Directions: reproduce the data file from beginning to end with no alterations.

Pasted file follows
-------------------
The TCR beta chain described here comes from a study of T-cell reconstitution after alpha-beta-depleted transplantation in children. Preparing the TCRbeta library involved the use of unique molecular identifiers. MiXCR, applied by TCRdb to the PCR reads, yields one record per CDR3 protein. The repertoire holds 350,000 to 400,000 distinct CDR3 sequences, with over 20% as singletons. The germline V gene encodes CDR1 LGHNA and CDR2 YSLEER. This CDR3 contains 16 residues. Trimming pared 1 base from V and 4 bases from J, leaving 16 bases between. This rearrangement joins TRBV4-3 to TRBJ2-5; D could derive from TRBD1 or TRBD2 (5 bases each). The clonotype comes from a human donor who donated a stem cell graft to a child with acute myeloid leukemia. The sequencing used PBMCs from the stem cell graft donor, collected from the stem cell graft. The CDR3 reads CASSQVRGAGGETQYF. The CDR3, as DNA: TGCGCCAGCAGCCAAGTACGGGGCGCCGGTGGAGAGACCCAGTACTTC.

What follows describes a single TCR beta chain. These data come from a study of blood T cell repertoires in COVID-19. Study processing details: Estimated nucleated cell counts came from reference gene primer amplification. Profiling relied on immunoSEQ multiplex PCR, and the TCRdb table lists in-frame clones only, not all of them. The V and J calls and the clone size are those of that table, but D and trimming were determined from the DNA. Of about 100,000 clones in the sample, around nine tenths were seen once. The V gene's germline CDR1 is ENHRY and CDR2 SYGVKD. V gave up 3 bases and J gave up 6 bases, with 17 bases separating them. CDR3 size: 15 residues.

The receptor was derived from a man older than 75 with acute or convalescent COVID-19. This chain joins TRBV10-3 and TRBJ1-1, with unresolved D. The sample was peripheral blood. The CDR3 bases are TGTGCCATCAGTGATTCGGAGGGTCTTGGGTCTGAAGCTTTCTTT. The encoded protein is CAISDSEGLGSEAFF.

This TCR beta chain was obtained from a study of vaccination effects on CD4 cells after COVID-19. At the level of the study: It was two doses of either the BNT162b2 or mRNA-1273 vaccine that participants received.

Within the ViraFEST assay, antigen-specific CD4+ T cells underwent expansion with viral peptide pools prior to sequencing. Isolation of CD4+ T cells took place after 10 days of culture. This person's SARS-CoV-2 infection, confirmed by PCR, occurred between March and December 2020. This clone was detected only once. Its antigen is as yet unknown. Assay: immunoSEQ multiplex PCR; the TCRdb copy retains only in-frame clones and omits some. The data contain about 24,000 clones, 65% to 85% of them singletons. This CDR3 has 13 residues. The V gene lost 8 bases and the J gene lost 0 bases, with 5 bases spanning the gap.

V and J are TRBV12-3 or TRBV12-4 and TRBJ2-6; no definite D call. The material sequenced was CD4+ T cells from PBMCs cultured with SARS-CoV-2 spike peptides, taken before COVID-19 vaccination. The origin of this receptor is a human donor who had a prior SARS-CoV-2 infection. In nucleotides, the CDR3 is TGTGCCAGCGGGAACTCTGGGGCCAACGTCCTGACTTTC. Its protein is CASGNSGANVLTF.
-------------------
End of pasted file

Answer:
The TCR beta chain described here comes from a study of T-cell reconstitution after alpha-beta-depleted transplantation in children. Preparing the TCRbeta library involved the use of unique molecular identifiers. MiXCR, applied by TCRdb to the PCR reads, yields one record per CDR3 protein. The repertoire holds 350,000 to 400,000 distinct CDR3 sequences, with over 20% as singletons. The germline V gene encodes CDR1 LGHNA and CDR2 YSLEER. This CDR3 contains 16 residues. Trimming pared 1 base from V and 4 bases from J, leaving 16 bases between. This rearrangement joins TRBV4-3 to TRBJ2-5; D could derive from TRBD1 or TRBD2 (5 bases each). The clonotype comes from a human donor who donated a stem cell graft to a child with acute myeloid leukemia. The sequencing used PBMCs from the stem cell graft donor, collected from the stem cell graft. The CDR3 reads CASSQVRGAGGETQYF. The CDR3, as DNA: TGCGCCAGCAGCCAAGTACGGGGCGCCGGTGGAGAGACCCAGTACTTC.

What follows describes a single TCR beta chain. These data come from a study of blood T cell repertoires in COVID-19. Study processing details: Estimated nucleated cell counts came from reference gene primer amplification. Profiling relied on immunoSEQ multiplex PCR, and the TCRdb table lists in-frame clones only, not all of them. The V and J calls and the clone size are those of that table, but D and trimming were determined from the DNA. Of about 100,000 clones in the sample, around nine tenths were seen once. The V gene's germline CDR1 is ENHRY and CDR2 SYGVKD. V gave up 3 bases and J gave up 6 bases, with 17 bases separating them. CDR3 size: 15 residues.

The receptor was derived from a man older than 75 with acute or convalescent COVID-19. This chain joins TRBV10-3 and TRBJ1-1, with unresolved D. The sample was peripheral blood. The CDR3 bases are TGTGCCATCAGTGATTCGGAGGGTCTTGGGTCTGAAGCTTTCTTT. The encoded protein is CAISDSEGLGSEAFF.

This TCR beta chain was obtained from a study of vaccination effects on CD4 cells after COVID-19. At the level of the study: It was two doses of either the BNT162b2 or mRNA-1273 vaccine that participants received.

Within the ViraFEST assay, antigen-specific CD4+ T cells underwent expansion with viral peptide pools prior to sequencing. Isolation of CD4+ T cells took place after 10 days of culture. This person's SARS-CoV-2 infection, confirmed by PCR, occurred between March and December 2020. This clone was detected only once. Its antigen is as yet unknown. Assay: immunoSEQ multiplex PCR; the TCRdb copy retains only in-frame clones and omits some. The data contain about 24,000 clones, 65% to 85% of them singletons. This CDR3 has 13 residues. The V gene lost 8 bases and the J gene lost 0 bases, with 5 bases spanning the gap.

V and J are TRBV12-3 or TRBV12-4 and TRBJ2-6; no definite D call. The material sequenced was CD4+ T cells from PBMCs cultured with SARS-CoV-2 spike peptides, taken before COVID-19 vaccination. The origin of this receptor is a human donor who had a prior SARS-CoV-2 infection. In nucleotides, the CDR3 is TGTGCCAGCGGGAACTCTGGGGCCAACGTCCTGACTTTC. Its protein is CASGNSGANVLTF.